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Ex-Seahawk arrested; Hope Solo ID'd as victim

Source : AP
Last Updated: Wed, Nov 14, 2012 14:00 hrs

Former Seahawks tight end Jerramy Stevens was arrested on suspicion of assaulting U.S. women's soccer team goalkeeper Hope Solo a day before their planned wedding day, according to police and court records.

A Kirkland Municipal Court judge released Stevens after a court appearance Tuesday, saying there was no evidence connecting Stevens to any assault, according to news reports. He was arrested early Monday for fourth-degree domestic violence assault but has not been charged.

The judge determined there was not enough to hold Stevens, but the case is still under investigation, Kirkland Police Lt. Mike Murray said Tuesday. Charges could be brought later if prosecutors and police find other evidence, he said.

Solo appeared in the courtroom Tuesday afternoon, but left without saying anything to reporters, according to KING-TV.

A call to a number listed for Stevens in court documents rang unanswered. A message left at a listed number for Solo was not immediately returned.

Stevens, 33, and Solo, 31, applied for a marriage license Thursday, according to King County records.

The two, who have been in a relationship for two months, were set to get married Tuesday and argued over whether to live in Washington or Florida after their marriage, according to court documents.

Police in the Seattle suburb of Kirkland responded to a disturbance at a home around 3:45 a.m. Monday involving a physical altercation between eight people during a party, said Lt. Murray.

He said officers contacted several people in the home who appeared intoxicated and didn't cooperate with police, but determined based on information and observations that there was probable cause to arrest Stevens for investigation of fourth-degree assault. Murray didn't identify the alleged victim, but court records show it was Solo, who received a cut to her elbow.

Court documents show that Solo's 34-year-old brother, Marcus, called 911, and that he and Solo told officers there was a party and blamed the disturbance on two to three unknown men who were at the party. Marcus Solo told police he used a stun gun on one of the men, who left the party before police arrived, according to court records.

According to court documents, a police officer found Stevens, "who appeared to be hiding," lying between the bed and the wall in an upstairs bedroom. Stevens told officers he was sleeping on the floor and didn't hear the fight. The officer saw signs of a fight, and dried blood on Stevens' shirt.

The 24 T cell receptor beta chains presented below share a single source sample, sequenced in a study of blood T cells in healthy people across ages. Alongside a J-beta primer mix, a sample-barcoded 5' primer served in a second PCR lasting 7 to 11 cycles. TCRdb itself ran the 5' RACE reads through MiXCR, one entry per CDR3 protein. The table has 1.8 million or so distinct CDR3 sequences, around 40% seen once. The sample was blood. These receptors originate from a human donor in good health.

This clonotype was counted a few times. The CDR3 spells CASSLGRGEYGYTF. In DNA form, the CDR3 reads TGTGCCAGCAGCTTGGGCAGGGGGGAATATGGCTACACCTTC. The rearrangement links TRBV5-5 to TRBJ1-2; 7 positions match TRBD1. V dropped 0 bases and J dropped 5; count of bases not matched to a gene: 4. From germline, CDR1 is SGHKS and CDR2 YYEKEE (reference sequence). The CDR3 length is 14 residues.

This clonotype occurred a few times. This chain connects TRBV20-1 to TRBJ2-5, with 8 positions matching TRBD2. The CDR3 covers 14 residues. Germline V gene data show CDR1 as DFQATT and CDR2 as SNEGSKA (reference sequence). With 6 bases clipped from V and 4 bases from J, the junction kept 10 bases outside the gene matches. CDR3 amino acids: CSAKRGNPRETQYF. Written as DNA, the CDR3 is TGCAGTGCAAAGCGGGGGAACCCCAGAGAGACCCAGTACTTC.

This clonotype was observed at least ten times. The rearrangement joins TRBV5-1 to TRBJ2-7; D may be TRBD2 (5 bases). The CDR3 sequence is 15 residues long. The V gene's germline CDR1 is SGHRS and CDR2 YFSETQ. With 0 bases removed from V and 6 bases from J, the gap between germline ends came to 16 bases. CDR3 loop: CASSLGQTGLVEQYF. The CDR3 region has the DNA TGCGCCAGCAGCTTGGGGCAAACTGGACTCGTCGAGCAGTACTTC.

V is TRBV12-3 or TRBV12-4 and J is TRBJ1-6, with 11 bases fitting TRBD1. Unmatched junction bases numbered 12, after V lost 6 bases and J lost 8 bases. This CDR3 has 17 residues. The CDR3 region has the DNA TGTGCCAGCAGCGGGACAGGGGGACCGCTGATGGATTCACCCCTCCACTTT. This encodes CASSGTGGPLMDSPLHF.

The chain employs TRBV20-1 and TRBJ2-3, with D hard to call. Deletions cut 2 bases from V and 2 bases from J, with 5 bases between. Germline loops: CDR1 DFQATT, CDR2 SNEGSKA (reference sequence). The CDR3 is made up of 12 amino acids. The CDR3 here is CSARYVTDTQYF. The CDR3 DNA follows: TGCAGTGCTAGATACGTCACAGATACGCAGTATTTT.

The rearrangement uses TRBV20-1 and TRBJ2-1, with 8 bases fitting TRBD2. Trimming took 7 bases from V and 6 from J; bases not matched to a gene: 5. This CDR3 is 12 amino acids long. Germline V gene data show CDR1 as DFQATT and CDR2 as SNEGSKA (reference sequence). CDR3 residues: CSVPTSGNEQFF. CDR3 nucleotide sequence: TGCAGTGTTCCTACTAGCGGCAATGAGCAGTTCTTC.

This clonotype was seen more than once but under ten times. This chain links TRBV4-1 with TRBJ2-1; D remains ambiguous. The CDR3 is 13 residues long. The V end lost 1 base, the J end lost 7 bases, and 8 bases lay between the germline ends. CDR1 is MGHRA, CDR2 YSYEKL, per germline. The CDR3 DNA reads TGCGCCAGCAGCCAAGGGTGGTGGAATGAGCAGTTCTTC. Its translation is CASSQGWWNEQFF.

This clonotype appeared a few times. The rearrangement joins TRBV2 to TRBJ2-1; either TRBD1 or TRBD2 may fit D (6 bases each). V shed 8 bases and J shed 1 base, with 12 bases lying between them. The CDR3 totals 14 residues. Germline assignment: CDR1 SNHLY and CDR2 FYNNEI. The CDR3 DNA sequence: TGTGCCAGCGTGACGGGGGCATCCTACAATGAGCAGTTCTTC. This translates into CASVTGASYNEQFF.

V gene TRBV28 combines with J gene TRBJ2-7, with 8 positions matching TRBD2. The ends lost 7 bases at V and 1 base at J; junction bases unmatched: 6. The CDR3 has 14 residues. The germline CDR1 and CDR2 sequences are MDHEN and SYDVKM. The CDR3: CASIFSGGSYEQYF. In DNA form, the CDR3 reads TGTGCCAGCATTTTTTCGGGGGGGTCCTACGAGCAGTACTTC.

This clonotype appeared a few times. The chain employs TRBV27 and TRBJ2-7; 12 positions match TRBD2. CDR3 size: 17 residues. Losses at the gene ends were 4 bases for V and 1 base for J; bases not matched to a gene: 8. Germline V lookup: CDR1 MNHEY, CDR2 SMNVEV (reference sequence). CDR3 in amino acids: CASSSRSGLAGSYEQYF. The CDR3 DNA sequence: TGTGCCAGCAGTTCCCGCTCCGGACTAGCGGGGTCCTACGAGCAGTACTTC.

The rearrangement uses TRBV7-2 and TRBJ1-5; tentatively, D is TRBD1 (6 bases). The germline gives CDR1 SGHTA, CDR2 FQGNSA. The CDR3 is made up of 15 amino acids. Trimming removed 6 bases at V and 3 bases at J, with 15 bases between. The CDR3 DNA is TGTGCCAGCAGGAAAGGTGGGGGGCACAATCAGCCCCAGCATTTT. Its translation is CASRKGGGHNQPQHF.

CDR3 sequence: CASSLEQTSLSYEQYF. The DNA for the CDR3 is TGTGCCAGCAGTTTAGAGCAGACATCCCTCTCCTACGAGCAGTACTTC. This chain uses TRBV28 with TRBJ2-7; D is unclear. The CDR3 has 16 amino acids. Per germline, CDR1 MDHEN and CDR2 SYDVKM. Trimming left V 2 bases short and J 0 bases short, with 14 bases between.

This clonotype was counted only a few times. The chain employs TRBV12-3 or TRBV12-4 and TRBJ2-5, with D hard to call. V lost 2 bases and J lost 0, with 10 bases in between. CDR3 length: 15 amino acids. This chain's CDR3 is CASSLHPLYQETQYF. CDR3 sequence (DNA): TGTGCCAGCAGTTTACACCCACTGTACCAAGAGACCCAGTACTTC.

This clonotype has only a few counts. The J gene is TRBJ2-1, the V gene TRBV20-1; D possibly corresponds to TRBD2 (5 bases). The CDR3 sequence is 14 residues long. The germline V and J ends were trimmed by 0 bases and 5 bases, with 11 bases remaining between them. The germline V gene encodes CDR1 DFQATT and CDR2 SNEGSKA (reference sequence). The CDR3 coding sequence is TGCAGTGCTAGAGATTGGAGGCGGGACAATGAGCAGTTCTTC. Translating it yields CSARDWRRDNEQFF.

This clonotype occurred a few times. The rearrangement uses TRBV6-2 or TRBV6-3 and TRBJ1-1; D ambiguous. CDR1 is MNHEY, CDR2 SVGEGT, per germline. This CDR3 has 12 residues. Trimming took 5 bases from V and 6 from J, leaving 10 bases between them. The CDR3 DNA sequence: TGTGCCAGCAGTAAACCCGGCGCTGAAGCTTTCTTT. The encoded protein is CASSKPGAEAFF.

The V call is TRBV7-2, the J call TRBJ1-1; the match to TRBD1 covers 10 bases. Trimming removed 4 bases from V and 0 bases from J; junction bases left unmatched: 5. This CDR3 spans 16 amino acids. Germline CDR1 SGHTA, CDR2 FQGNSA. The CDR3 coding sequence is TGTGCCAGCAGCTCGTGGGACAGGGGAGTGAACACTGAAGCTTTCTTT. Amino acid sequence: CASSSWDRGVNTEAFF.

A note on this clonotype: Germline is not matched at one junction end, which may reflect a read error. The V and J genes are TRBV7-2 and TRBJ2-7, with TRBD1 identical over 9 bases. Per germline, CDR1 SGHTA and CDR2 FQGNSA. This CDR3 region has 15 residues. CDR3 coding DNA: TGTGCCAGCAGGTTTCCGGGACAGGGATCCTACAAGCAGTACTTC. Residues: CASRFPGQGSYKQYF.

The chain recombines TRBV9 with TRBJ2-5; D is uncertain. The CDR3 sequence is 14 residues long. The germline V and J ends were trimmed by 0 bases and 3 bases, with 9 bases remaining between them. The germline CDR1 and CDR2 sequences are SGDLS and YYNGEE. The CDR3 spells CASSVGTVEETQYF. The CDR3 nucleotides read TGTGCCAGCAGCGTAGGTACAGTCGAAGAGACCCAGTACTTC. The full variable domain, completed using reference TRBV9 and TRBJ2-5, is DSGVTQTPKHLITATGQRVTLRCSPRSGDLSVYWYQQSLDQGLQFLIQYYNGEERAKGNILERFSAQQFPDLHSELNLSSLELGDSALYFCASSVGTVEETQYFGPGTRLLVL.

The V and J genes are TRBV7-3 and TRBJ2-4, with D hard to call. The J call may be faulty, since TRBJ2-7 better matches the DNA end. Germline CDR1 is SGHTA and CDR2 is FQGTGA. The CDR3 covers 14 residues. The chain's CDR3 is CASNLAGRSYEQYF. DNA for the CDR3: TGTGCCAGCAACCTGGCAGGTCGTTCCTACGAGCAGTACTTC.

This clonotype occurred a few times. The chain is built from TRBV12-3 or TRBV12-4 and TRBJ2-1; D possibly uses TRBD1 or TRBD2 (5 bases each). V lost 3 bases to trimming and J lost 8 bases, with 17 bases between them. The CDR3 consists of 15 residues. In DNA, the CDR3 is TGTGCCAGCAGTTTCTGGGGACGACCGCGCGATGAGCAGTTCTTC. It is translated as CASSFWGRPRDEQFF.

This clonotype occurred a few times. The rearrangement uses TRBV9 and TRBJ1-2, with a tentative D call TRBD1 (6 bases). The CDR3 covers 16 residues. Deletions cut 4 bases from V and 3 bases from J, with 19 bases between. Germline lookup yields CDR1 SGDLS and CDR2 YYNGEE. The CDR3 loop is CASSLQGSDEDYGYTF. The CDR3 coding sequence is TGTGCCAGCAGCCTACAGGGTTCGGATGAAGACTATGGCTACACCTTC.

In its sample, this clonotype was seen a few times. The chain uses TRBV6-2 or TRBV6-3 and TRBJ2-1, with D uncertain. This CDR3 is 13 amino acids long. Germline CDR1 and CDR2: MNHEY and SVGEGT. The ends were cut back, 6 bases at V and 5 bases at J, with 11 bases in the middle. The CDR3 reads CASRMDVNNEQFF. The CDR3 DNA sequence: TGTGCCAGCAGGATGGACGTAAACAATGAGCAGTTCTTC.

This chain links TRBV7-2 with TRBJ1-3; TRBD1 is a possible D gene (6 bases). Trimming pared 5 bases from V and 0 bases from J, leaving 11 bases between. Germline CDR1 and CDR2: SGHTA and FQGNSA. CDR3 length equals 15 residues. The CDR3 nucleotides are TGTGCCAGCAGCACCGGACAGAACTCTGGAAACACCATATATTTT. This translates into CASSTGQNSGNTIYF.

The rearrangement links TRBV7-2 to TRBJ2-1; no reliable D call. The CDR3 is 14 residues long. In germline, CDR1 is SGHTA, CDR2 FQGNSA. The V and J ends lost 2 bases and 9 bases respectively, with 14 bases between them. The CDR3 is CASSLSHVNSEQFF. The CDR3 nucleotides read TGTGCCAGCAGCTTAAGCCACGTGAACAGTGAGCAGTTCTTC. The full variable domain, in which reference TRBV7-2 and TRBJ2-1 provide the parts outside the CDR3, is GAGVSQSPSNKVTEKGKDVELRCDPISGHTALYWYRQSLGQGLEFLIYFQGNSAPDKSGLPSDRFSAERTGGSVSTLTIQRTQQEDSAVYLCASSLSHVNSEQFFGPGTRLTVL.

The officer noted in his affidavit for probable cause for arrest that he arrested Stevens based on his admission that he argued with Hope Solo, the injury to her elbow, signs of a fight in the bedroom where Stevens was found and blood on Stevens' shirt.

One 32-year-old woman was taken to the hospital for treatment of a hip injury, and another man suffered multiple bumps, scrapes and contusions, Murray said.

"If officers find that an assault may have taken place, then we have to make an arrest on who we determine is the primary aggressor," Murray said.

Stevens was selected with the No. 28 pick of the 2002 draft by the Seahawks after a stellar career on the field at Washington. But he also was involved in incidents away from football that included reckless driving charges for crashing into a nursing home.

He was mostly a first-round bust with the Seahawks, except for the 2005 season when he started a career-high 12 games and had 45 receptions as the Seahawks won the NFC championship.

His run-ins with the law weren't done when he left college. Stevens was arrested on reckless driving charges in 2003 in a Seattle suburb and in 2007 when he was charged with driving under the influence in Scottsdale, Ariz.

Stevens' most recent arrest came in 2010, while he was playing for Tampa Bay, when he was arrested the night before a game for possession of marijuana. He was almost immediately released by the team.

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Photographer Ted Warren and AP Sports Writer Tim Booth contributed to this report.




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